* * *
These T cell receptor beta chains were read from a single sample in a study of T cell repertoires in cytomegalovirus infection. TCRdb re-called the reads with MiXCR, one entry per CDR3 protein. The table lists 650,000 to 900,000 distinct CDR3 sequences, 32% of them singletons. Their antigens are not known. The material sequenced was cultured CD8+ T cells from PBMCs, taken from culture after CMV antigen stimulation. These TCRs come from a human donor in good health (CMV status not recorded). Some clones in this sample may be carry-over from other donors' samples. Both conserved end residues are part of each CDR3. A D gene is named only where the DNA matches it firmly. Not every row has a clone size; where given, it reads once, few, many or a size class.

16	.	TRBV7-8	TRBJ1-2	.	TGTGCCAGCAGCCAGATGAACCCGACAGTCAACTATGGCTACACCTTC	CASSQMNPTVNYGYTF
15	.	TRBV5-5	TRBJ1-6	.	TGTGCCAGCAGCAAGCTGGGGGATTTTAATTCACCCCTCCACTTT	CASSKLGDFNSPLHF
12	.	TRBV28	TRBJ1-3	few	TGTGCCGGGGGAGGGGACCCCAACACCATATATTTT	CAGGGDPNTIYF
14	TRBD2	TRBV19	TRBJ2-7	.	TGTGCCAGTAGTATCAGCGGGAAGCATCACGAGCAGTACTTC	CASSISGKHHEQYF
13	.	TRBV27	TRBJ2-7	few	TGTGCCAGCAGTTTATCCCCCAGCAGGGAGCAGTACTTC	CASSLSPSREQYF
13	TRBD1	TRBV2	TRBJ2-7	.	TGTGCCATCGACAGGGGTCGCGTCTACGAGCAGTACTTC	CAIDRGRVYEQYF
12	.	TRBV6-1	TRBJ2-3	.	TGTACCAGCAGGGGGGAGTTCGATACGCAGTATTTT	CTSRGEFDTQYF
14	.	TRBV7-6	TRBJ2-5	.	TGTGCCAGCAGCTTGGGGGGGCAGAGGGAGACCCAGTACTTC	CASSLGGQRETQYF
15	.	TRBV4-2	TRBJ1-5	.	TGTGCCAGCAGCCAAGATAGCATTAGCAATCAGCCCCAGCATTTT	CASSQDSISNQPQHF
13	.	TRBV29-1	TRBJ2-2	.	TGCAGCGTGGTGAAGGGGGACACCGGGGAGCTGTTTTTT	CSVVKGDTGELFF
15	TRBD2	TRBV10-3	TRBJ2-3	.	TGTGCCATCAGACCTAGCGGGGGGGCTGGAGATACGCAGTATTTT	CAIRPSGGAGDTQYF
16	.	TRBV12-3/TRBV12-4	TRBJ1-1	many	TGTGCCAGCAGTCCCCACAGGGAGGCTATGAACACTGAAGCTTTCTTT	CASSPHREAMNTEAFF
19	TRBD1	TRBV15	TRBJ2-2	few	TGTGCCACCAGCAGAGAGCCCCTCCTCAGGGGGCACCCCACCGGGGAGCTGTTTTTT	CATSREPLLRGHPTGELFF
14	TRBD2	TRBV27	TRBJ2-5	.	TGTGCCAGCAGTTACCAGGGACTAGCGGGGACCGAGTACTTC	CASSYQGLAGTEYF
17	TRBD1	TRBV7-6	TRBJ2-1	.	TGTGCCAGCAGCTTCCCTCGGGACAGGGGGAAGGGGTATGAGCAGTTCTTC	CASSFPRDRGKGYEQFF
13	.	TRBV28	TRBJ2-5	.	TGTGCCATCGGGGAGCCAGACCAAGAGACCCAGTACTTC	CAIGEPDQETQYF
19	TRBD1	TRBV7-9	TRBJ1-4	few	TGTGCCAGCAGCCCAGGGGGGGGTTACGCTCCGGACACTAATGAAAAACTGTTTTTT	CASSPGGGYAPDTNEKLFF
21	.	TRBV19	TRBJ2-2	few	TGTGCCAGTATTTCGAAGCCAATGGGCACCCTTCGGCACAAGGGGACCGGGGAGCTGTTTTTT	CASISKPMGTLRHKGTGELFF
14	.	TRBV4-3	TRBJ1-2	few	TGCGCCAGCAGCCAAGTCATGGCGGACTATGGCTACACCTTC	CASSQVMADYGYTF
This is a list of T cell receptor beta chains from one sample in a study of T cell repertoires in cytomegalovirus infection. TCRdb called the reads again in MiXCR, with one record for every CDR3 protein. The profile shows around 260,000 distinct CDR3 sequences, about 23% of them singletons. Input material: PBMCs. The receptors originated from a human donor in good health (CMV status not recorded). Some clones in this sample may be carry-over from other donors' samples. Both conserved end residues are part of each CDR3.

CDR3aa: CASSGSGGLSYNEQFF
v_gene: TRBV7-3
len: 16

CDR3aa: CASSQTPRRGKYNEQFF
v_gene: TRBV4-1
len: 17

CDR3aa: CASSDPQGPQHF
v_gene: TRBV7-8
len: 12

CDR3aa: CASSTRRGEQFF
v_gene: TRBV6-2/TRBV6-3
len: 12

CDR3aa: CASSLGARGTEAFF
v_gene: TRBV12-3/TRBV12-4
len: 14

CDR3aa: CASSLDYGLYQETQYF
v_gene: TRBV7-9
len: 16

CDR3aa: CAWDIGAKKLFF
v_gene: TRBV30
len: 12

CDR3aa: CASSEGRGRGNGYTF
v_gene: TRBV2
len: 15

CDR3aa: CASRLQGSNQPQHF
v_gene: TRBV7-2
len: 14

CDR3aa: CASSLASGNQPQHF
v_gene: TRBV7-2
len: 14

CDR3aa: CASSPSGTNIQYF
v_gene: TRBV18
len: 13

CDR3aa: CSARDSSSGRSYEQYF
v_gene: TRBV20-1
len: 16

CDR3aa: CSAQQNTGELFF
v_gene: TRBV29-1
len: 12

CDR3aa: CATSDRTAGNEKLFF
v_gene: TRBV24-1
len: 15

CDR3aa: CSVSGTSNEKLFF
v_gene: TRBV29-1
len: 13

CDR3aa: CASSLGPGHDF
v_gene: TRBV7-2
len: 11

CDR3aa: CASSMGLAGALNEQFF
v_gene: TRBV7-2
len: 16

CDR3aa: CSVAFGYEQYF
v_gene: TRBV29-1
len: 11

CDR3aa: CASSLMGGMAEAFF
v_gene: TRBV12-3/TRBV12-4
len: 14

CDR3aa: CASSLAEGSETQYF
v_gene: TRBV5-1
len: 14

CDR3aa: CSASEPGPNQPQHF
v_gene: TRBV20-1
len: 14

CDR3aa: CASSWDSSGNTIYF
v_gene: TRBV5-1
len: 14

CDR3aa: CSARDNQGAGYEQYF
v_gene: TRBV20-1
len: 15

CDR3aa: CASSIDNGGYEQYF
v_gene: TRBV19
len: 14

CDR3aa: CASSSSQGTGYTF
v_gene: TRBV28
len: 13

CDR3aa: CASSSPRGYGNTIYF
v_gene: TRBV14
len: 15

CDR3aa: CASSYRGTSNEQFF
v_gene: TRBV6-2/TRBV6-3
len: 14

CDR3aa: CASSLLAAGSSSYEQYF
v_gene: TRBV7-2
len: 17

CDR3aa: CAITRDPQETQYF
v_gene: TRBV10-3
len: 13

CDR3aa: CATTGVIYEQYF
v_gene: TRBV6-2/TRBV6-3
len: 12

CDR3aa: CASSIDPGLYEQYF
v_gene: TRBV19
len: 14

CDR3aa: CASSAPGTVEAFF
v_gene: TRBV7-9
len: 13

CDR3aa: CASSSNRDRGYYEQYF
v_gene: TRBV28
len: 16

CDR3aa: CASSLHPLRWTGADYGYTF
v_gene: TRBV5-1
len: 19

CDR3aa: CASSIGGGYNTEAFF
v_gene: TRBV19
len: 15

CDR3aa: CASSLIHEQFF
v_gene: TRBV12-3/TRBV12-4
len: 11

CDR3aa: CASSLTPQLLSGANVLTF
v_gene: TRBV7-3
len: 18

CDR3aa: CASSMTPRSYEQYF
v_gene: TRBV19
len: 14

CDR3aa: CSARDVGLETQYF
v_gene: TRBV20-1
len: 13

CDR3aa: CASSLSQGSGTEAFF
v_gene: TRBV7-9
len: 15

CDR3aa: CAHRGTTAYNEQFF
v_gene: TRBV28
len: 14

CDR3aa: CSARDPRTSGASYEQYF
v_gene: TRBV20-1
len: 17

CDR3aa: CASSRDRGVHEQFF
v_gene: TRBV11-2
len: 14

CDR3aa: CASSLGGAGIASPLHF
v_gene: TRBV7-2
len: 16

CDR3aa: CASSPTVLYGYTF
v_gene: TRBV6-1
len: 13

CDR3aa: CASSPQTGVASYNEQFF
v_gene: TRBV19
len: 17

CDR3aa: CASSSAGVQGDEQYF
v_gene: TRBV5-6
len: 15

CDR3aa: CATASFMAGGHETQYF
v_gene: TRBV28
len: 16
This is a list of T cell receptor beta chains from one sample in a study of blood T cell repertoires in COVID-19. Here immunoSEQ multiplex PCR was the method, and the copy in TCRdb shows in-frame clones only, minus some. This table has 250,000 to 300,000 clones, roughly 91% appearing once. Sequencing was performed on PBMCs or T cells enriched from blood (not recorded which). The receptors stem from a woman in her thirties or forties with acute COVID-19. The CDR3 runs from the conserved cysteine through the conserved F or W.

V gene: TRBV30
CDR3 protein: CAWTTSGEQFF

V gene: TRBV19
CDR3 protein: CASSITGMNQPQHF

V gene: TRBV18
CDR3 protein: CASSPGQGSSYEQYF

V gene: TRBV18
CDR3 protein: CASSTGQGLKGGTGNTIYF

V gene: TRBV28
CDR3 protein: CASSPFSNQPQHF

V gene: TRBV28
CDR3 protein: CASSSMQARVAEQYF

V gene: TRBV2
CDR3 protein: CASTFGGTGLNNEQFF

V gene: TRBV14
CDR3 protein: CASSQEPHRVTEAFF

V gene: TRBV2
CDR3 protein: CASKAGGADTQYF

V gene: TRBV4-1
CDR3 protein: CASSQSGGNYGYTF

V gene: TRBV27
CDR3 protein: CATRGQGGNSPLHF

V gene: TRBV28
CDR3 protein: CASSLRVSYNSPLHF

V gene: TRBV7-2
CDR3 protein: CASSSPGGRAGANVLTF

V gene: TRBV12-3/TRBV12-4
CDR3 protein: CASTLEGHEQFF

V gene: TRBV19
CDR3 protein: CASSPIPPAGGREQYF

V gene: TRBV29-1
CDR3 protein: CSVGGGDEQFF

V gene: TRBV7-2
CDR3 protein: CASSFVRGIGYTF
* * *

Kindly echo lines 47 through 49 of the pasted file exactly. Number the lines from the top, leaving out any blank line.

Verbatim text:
v_gene: TRBV7-2
len: 14

CDR3aa: CASSLASGNQPQHF